Cook v. Marshall Cnty.

Decision Date02 February 1903
Citation93 N.W. 372,119 Iowa 384
PartiesCOOK ET AL. v. MARSHALL COUNTY.
CourtIowa Supreme Court

OPINION TEXT STARTS HERE

Appeal from district court, Marshall county; G. W. Burnham, Judge.

The opinion states the case. Affirmed.Dunshee & Dorn (J. Parker, of counsel), for appellants.

Henry Stone, for appellee.

WEAVER, J.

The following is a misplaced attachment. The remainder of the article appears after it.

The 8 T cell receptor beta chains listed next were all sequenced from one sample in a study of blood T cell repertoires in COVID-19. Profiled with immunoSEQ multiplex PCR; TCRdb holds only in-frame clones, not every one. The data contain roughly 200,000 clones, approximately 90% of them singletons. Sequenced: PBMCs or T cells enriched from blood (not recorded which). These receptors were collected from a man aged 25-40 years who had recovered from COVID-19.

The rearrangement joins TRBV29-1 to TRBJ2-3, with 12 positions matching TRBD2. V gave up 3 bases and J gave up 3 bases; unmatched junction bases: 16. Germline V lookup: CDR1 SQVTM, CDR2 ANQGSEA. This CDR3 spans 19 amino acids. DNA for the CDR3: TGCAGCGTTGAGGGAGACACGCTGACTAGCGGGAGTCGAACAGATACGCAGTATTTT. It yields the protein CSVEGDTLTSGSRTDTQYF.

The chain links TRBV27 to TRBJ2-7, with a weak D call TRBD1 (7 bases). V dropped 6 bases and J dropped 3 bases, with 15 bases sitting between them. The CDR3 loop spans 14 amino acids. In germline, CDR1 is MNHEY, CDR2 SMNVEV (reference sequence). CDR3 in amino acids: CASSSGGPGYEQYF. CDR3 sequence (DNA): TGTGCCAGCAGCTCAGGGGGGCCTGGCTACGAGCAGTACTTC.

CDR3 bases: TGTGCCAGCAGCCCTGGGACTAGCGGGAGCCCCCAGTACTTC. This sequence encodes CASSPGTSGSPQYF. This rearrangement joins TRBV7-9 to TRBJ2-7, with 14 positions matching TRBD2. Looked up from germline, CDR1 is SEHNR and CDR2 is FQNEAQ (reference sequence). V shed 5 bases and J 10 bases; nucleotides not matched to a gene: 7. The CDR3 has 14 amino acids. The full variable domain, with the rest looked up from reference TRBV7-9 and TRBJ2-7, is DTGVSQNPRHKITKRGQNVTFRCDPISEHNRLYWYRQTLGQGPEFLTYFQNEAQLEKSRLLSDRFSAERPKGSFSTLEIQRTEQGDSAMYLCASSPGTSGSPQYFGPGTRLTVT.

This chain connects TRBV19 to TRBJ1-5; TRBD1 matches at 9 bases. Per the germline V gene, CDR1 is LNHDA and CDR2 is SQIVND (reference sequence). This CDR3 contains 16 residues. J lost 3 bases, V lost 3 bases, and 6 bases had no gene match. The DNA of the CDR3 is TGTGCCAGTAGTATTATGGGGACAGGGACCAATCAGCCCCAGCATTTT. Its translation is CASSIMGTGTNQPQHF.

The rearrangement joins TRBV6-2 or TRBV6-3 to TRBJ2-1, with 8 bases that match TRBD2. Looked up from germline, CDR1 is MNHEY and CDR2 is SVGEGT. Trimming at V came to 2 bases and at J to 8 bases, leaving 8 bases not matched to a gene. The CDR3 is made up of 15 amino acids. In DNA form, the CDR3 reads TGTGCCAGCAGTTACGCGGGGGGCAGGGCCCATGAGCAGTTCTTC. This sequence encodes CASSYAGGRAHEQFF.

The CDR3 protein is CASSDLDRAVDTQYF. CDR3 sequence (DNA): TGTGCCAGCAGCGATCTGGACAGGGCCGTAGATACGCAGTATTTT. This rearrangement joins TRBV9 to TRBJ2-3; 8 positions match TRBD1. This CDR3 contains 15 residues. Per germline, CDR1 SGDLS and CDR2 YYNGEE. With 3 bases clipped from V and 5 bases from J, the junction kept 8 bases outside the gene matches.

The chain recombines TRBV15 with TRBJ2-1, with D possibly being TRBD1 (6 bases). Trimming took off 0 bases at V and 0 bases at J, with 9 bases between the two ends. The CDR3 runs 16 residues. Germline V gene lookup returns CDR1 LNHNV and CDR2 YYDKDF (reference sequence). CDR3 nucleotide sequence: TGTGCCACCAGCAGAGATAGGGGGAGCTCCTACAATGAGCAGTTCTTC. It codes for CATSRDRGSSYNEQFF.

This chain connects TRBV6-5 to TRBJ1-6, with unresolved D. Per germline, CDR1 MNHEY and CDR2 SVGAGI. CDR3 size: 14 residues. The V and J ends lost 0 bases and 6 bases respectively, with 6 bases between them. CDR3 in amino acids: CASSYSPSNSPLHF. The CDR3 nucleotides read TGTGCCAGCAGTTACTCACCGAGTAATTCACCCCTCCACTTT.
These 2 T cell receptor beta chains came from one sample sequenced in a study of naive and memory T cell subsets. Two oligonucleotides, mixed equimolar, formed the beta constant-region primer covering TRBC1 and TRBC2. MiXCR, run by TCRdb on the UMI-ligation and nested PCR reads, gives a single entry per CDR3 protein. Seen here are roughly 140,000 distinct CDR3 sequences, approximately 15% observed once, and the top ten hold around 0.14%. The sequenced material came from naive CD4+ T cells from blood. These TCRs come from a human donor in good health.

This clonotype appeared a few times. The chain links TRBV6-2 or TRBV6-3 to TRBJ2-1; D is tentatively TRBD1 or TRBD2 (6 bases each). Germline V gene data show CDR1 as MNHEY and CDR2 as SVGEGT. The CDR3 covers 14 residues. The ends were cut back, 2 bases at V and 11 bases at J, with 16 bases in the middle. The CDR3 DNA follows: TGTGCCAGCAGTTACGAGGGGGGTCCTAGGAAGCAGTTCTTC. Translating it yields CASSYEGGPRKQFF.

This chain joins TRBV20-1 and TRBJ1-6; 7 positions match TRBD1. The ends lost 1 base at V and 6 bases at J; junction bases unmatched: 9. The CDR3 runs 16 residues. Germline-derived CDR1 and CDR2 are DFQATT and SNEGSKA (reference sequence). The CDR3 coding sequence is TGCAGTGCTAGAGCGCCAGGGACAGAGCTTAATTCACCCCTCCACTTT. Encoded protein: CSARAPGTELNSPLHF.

The appellant Cook is a dealer in tobacco, cigars, and cigarettes, carrying on his business in a building owned by Plunkett, the other appellant, in the city of Marshalltown. A mulct tax having been assessed against Cook under the provisions of section 5007 of the Code, appellants petitioned the board of supervisors to remit and cancel such tax on the ground that no cigarettes had ever been kept, sold, or given away by Cook except in the original packages made by the manufacturer in another state, and in that form shipped directly to him in this state, and that, therefore, the section of the Code referred to as applied to such sales is in violation of the constitution of the United States, which reserves to congress the right and power to regulate interstate commerce. This petition was supported by affidavit of an employé of the shipper at St. Louis, in the state of Missouri, that the cigarettes sold and shipped to Cook were done up in pasteboard boxes containing 10 cigarettes each (the printed record leaves a blank for the number in each box, but counsel for appellants state the number to be 10, and we will so consider it). The affidavit further states that the packages were separately sealed and stamped with a revenue stamp, and adds that: “These packages were shipped to C. P. Cook absolutely loose, or at least neither the American Tobacco Company nor myself or any one of its other employés for it furnished any box, bale, wrapping, or other covering for these packages, nor in any way attached them together. These packages were not separately addressed, nor were any of them addressed, but at the time they were delivered to the driver of the U. S. Express Co., which express company was the common carrier to whom the delivery was made, the said driver took a duplicate of the receipts he had given. These receipts showed the number of packages and the name of the person to whom they were to be sent, and from its duplicate receipts I suppose the express company had notice of the number to be delivered and the name of the consignee and his address.” This petition being refused, an appeal was taken to the district court, where an amendment was filed, alleging that the statute providing for the mulct tax is invalid, because the subject-matter of said section 5007 is not expressed or indicated in the title to the act in which it is found, as provided in the constitution of this state, and because it discriminates in favor of jobbers and wholesalers doing an interstate business. A demurrer to the amended petition, as stating no ground or fact entitling petitioners to the relief demanded, having been sustained, and judgment entered against them for costs, the petitioners appeal.